I suppose in all these cases, the intuition is that you’re “using people as a means” if you do X just to get the benefit (business advancement, impressing colleagues, sexual pleasure). “Using as a means” and violating rights are much the same thing, I think, in this context. No using as a means at all is involved if you merely foresee receiving the benefit–accidentally, so to speak.

    If I were an easily aroused hugger, I think I could defend myself by saying it was accidental, and I wasn’t using anyone, along these lines.

  19. Hi Jean

    Sure, there is a distinction.

    But I still don’t think your counterargument works (or, at least, I don’t think it’s clear that it works).

    I’m happy to commit to some version of the proposition that a person has rights against unwanted physical contact just in the case that it is *foreseen* and avoidable (where its being avoidable doesn’t infringe upon other rights that most people would take most individuals to possess). So that rules out hugging in the situation I describe, but doesn’t rule out going to the rock concert (since it seems that I at least have a prima facie right to attend a public event, etc), albeit it does rule out certain kinds of behavior at the concert.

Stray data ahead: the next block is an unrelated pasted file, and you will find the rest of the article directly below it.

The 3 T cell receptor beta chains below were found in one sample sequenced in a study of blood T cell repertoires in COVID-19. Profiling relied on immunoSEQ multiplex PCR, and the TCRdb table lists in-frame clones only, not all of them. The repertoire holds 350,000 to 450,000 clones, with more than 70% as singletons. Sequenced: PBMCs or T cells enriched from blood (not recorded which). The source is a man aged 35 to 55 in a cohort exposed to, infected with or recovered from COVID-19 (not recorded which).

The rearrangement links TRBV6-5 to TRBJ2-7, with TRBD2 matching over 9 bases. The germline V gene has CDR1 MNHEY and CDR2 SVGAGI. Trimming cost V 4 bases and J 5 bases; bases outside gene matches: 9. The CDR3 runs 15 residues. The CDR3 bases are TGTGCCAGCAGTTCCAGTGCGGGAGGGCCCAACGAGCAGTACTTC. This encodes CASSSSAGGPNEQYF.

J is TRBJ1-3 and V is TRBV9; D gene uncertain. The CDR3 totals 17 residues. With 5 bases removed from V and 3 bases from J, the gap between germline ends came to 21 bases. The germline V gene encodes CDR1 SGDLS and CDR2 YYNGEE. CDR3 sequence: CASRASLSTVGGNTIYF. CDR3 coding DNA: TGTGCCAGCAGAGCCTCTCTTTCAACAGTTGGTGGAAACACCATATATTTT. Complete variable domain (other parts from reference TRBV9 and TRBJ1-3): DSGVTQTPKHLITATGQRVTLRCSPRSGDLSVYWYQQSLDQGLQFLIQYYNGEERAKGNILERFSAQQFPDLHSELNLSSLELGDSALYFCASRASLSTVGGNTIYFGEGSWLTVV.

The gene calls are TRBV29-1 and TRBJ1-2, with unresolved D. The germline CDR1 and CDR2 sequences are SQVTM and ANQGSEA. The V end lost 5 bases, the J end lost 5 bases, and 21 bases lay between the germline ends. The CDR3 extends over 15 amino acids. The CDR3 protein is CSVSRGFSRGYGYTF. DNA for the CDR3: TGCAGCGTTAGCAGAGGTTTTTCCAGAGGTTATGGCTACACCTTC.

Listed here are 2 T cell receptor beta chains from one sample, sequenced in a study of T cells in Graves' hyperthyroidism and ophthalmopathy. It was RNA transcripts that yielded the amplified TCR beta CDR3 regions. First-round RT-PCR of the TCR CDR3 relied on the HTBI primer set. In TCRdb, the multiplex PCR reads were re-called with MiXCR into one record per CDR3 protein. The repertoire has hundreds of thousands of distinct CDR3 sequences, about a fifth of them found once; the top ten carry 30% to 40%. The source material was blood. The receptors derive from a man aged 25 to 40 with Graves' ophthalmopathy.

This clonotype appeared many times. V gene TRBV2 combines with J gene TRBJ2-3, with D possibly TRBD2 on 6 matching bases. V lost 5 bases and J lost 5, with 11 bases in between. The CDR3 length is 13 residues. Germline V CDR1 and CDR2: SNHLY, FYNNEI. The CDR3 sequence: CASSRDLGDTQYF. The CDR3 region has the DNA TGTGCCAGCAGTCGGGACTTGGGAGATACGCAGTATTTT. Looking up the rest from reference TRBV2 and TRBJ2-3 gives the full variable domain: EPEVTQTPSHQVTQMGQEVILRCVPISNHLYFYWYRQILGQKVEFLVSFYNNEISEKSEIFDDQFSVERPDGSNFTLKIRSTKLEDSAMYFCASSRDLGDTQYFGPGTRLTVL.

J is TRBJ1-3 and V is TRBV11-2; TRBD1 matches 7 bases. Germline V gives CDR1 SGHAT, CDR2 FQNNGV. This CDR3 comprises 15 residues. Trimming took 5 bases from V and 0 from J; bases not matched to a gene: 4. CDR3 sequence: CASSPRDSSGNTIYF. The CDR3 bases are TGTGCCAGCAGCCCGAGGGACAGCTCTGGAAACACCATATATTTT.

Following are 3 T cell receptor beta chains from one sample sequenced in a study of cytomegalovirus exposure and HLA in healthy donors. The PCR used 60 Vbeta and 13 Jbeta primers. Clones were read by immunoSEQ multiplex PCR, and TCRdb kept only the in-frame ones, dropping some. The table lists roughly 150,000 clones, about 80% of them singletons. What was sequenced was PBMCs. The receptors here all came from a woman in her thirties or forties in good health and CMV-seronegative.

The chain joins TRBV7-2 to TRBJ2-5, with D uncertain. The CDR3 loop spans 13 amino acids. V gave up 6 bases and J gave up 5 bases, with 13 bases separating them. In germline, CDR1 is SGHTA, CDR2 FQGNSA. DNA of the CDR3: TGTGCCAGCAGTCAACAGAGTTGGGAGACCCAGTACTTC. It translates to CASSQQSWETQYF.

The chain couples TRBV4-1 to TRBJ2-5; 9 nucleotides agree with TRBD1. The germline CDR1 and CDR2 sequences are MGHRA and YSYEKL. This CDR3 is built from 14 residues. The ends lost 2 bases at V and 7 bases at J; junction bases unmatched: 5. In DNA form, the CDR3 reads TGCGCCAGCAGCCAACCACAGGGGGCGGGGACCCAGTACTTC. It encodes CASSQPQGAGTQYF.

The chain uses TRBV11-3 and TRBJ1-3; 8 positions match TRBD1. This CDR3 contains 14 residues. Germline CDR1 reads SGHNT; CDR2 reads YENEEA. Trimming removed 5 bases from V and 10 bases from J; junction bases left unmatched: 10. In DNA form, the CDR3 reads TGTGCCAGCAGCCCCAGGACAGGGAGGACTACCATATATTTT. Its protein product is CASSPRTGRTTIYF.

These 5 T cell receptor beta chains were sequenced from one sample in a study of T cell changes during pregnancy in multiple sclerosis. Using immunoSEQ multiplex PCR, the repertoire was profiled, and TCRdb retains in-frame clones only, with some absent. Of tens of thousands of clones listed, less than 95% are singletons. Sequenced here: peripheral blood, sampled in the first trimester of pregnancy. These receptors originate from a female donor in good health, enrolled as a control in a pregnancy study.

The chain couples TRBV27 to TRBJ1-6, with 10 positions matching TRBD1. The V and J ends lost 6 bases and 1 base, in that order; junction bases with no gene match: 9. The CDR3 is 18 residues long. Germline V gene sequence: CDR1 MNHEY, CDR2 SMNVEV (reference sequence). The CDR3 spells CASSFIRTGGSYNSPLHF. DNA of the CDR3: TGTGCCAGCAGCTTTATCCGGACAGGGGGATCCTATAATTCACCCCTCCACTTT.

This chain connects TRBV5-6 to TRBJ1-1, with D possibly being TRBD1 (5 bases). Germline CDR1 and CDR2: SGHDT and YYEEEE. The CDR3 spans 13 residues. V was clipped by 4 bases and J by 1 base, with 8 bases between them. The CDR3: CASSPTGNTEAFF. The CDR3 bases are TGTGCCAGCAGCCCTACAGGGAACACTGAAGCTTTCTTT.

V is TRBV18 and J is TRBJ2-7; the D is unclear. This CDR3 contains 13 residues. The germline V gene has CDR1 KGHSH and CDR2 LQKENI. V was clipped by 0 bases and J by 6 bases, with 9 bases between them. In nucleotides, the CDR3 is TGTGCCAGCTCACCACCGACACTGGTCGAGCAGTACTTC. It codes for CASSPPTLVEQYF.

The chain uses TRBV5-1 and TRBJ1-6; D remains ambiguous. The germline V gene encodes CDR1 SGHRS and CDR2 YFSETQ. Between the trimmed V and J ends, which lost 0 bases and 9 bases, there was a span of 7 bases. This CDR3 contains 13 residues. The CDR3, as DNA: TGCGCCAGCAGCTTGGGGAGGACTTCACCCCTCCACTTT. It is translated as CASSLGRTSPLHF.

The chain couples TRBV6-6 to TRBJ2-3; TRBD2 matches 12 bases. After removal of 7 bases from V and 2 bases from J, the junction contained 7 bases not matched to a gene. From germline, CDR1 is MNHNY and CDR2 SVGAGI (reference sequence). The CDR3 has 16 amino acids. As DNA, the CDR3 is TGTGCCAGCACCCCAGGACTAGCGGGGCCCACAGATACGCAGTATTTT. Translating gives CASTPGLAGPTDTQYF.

20. I think it would be very hard to make a case that there’s a stronger prima facie right to go to crowded rock concerts than to hug people in the sort of social situations where everyone hugs–family occasions, parties, funerals, etc. It’s often far more awkward to be a non-hugger than to pass up on rock concerts.

    Plus, I don’t think you’ve established that there’s any rights violation at all, in a situation where I am not intentionally using X for sexual pleasure, but only accidentally getting sexual pleasure from X.

    Another example: I once knew an internist who said he got aroused from doing pelvic exams on women. As long as this was accidental, not intentional, I don’t think he was “using” these women, and they also weren’t harmed; so I don’t think there was any rights violation. He didn’t have a duty to send these patients to an ob-gyn.

    There is no using when someone hugs for innocent reasons and accidentally winds up feeling sexual pleasure. AND no one is harmed. So … it seems similar to the internist case.

    No doubt we’ve exhausted this subject … or very nearly so.

  21. Hi Jean

    I think we just have different intuitions here. I find your internist story… worrying. Sure, they weren’t harmed, but how many would have chosen not to be examined by the internist if they knew that he was going to become aroused?